India's industrial output expanded for the first time in three months in January, an early sign that Asia's third largest economy may have turned a corner but it likely won't prevent the central bank from easing monetary policy further.
Still, a pick up in retail inflation has added a level of uncertainty ahead of the central bank's policy review next week.
Production at factories, mines and utilities grew 2.4 percent in January from a year earlier, government data showed on Tuesday. The outcome was almost double the 1.2 percent forecast by analysts, and marked an encouraging bounce from a contraction of 0.5 percent in December.
India Declares, We're Back in Business
The output data provided a glimpse of the economy's performance in the quarter to end-March. The economy grew just 4.5 percent in the three months to end-December, the slowest pace since the first quarter of 2009.
"It's a tale of two diverse numbers. IIP (index of industrial production) has come in much higher than anticipated which is a positive news, but is a short-lived relief as the CPI came in significantly higher and the concern on food continues," said Shubhada Rao, chief economist at Yes Bank.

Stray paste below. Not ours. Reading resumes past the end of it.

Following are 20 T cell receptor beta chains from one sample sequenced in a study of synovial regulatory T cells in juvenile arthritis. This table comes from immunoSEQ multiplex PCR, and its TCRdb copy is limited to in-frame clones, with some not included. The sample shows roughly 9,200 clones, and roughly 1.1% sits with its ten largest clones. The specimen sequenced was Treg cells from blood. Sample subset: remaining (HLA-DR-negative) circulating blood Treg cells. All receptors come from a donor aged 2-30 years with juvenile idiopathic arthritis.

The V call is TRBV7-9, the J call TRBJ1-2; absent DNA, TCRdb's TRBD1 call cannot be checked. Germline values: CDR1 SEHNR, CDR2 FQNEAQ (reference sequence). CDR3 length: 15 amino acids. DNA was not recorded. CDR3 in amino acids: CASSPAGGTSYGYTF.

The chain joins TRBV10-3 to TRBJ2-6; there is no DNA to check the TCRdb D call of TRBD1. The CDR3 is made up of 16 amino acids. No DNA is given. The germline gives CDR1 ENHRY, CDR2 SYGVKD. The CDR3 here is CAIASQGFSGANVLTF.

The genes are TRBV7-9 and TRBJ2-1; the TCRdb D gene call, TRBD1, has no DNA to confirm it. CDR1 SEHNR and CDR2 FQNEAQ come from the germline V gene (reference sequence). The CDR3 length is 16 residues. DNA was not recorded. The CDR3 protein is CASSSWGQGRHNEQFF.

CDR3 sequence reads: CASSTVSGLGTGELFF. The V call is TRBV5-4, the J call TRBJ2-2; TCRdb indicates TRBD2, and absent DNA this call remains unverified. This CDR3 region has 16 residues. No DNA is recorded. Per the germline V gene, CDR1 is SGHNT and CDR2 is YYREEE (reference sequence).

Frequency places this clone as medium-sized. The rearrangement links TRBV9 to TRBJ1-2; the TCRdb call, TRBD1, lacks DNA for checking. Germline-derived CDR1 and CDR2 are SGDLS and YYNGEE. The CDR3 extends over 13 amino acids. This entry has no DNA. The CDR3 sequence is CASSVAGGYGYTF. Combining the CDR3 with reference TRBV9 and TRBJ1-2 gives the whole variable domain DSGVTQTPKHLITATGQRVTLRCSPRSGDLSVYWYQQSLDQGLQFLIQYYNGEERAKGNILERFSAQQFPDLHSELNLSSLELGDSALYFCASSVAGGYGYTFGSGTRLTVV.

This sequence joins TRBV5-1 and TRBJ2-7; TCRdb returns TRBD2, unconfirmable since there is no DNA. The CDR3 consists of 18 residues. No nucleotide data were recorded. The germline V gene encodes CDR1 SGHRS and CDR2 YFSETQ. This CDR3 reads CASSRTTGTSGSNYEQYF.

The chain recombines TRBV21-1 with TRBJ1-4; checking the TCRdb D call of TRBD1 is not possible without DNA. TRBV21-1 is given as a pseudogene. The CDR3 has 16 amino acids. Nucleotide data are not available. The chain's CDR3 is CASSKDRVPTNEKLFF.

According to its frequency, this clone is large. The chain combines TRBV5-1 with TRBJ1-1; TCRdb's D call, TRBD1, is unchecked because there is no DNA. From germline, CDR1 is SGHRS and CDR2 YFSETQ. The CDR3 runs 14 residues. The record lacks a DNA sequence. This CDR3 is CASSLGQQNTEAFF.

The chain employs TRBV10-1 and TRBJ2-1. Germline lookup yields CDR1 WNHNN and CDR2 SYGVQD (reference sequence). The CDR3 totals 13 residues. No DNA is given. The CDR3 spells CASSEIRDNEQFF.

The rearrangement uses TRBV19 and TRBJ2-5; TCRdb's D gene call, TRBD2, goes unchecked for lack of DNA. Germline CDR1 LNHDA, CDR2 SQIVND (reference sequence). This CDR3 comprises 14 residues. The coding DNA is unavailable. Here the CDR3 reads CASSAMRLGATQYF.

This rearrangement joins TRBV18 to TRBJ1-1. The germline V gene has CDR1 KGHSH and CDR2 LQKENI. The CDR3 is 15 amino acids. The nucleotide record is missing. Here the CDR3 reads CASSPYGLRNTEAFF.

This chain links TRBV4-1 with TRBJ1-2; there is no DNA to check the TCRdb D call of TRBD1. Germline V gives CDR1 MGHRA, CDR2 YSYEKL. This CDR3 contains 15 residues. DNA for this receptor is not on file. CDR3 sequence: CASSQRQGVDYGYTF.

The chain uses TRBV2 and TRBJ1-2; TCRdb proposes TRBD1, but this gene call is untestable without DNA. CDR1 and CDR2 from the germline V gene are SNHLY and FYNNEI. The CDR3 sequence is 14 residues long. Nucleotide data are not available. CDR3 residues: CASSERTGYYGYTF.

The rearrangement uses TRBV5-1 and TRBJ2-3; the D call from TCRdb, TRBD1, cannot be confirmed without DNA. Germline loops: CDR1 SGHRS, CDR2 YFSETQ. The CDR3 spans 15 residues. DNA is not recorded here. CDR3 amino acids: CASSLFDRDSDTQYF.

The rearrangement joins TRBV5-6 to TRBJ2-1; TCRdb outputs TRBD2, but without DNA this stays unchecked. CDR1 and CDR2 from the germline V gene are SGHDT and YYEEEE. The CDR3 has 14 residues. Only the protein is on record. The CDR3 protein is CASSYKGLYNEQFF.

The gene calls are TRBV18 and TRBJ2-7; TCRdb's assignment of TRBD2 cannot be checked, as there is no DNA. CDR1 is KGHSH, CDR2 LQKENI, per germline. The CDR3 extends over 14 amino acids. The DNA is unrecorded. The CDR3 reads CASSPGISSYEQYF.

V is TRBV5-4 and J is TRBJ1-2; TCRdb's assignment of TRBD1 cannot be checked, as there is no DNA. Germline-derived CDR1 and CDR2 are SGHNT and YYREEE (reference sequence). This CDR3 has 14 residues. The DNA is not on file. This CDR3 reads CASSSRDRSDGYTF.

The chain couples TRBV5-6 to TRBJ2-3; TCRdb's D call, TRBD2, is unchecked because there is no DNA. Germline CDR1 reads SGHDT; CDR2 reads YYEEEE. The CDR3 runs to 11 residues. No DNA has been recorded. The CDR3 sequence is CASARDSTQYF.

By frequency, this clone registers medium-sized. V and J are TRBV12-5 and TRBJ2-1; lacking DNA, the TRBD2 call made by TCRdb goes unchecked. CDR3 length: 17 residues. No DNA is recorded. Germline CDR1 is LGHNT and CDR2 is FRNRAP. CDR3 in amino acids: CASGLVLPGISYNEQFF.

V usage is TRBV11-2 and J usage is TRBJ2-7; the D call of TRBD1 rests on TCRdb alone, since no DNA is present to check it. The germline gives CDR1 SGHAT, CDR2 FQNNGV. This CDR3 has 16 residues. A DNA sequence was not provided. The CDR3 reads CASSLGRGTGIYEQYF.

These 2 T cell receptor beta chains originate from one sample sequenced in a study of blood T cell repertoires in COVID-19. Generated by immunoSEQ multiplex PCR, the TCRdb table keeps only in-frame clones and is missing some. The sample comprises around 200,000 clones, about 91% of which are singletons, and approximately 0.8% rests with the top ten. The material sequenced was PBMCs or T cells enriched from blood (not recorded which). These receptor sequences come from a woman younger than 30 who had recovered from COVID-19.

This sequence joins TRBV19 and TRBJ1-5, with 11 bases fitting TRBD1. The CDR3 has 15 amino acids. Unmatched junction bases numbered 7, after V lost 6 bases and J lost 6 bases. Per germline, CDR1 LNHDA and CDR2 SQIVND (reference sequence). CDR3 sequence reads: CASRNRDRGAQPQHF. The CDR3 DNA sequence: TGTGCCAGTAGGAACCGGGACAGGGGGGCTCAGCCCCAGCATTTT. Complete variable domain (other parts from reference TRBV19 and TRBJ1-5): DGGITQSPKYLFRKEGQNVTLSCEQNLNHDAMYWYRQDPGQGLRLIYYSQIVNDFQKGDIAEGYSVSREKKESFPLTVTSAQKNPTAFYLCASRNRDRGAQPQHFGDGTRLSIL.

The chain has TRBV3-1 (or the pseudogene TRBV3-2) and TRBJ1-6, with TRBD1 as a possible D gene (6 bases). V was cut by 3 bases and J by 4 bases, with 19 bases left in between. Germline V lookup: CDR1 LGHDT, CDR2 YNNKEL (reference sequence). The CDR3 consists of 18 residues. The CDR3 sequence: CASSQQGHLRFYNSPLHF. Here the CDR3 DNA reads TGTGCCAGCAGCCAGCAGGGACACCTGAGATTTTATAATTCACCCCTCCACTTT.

"On IIP, our full year forecast is 1.5-2.0 percent, but the larger focus in terms of the monetary policy takeaway would be CPI. It would weigh on policy concerns. However, as of now we retain our call for a 25 basis-points rate cut on Tuesday."
Worried about the deepening economic slump and encouraged by a slowing trend in inflation, the Reserve Bank of India (RBI) in January cut interest rates for the first time in nine months.
But it warned that room for further monetary easing was limited unless inflation and a high current account deficit improved by more than expected. The next monetary policy review is due on March 19.
Consumer price inflation inched up to 10.91 percent in February from 10.79 percent a month ago, according to separate data on Tuesday.
February wholesale price index data, which the RBI gives more weight to in setting policy, is due on Thursday.
The benchmark 10-year bond yield rose as much as 2 basis points to 7.87 percent following the factory output and CPI data. The partially convertible rupee trimmed gains to 54.31/32 per dollar, compared with 54.21/22 beforehand.
(Read More: India's December Industrial Output Contracts 0.6%)
Manufacturing output, which accounts for the bulk of industrial production and contributes about 15 percent to overall gross domestic product (GDP), grew 2.7 percent in January from a year earlier.
Capital goods output, a key investment indicator, fell an annual 1.8 percent in January. The sector has grown just once in the last ten months. Production of consumer goods, however, recovered, posting an annual growth of 2.8 percent.
India's economy has been hamstrung by weak capital investment and flagging consumer demand. A series of government policy U-turns and a slowdown in the rate of implementing key industrial and infrastructure projects have added to investor gloom.
(Read More: Why India Struggles to Deliver Its Growth Potential)